A Midrand mall manager who humiliated Ndebele activist and author Thando Mahlangu by hounding him out of a shop over his traditional attire has been suspended.
The owners of Boulders shopping centre announced that the manager has been suspended pending an internal investigation into the matter.
Mahlangu had taken a casual trip to the mall on Wednesday when he was told his attire was “inappropriate” and told to leave a Clicks store where he and his business partner Nqobile Masuku were shopping.
The incident, which was captured on video by Masuku, has sparked outrage on social media.
Redefine Properties, which owns the centre, has apologised for the events that unfolded when Mahlangu was humiliated in front of other shoppers, calling it “regrettable”.
“Redefine therefore distances itself from the degrading and undignified manner in which Mr Thando Mahlangu and Ms Nqobile Masuku were treated by the centre manager. The treatment meted out to Mr Mahlangu and Ms Masuku was devoid of the principles of human dignity and equality which underpin our constitutional democracy. In this vein, Redefine not only apologises to Mr Mahlangu and Ms Masuku, but it does so to the Ndebele nation as a whole and to all South Africans,” said Andrew Konig, CEO of Redefine Properties, in a statement on Thursday.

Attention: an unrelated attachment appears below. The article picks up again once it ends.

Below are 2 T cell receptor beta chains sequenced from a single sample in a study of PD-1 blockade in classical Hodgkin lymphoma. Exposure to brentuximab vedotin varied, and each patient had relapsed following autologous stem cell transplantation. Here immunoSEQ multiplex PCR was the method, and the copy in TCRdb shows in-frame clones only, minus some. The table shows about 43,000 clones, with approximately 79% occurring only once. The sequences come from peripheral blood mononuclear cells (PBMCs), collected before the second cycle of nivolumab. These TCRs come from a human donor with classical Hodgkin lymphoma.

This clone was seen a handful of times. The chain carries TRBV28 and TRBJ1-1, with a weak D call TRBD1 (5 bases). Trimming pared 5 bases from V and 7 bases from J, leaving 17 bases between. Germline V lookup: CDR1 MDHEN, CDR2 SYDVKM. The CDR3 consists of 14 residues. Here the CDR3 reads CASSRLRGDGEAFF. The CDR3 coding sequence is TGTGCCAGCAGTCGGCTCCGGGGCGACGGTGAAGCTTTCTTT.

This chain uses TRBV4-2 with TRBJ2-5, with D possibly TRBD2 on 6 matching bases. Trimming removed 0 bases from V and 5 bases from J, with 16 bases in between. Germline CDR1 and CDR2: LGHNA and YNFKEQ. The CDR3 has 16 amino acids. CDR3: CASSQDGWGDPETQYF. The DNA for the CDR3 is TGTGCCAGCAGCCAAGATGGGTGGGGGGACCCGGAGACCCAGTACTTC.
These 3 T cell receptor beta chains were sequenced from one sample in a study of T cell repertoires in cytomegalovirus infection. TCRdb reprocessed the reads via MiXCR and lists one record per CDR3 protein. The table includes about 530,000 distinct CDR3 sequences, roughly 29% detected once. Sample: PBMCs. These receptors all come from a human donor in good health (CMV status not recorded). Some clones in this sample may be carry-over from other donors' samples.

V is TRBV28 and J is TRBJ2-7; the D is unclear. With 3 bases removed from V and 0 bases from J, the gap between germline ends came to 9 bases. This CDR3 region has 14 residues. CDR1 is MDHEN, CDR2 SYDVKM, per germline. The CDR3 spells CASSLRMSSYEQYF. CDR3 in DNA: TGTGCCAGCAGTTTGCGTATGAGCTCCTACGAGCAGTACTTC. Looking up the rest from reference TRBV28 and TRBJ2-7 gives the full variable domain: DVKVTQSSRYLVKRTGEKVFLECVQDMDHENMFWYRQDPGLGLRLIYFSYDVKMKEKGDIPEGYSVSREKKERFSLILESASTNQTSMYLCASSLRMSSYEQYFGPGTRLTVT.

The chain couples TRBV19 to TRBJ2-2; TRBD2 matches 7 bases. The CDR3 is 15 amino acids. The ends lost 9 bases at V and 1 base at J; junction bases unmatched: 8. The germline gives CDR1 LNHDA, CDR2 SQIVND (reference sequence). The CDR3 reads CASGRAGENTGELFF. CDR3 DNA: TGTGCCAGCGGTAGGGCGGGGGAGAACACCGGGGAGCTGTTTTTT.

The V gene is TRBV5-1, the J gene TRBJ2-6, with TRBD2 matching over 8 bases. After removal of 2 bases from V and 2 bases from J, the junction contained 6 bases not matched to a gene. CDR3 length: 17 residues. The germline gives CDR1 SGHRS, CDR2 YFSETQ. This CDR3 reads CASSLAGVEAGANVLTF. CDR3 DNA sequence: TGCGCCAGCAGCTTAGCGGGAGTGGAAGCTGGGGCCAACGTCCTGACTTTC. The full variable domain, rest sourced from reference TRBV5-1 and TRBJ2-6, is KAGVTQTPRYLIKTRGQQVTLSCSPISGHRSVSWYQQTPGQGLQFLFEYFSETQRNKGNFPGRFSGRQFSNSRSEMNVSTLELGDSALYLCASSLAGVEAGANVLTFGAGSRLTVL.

“It is imperative for Redefine to communicate that we are alive to the fact that no outcome of an internal action is capable of undoing the pain and embarrassment the action has caused.”
The company said as an immediate measure, it would strengthen diversity training efforts for all its centre managers.
“This matter has also illuminated for us, the need to continually review and revise our internal policies on an ongoing basis, in order to ensure that our policies are brought in line with the values and principles that recognise and celebrate the multitude of cultures that make up our diverse nation,” said Konig.
In the video clip, which has since gone viral, a man who describes himself as the mall owner tells Mahlangu that there is a right of admission and that he doesn’t condone Mahlangu’s outfit and he must leave.
The man continues to tell Mahlangu that the shopping centre is a public place and he is dressed indecently.
Mahlangu defends himself for wearing African attire.
“You are telling me I’m not supposed to wear African [clothes] in Africa,” Mahlangu says.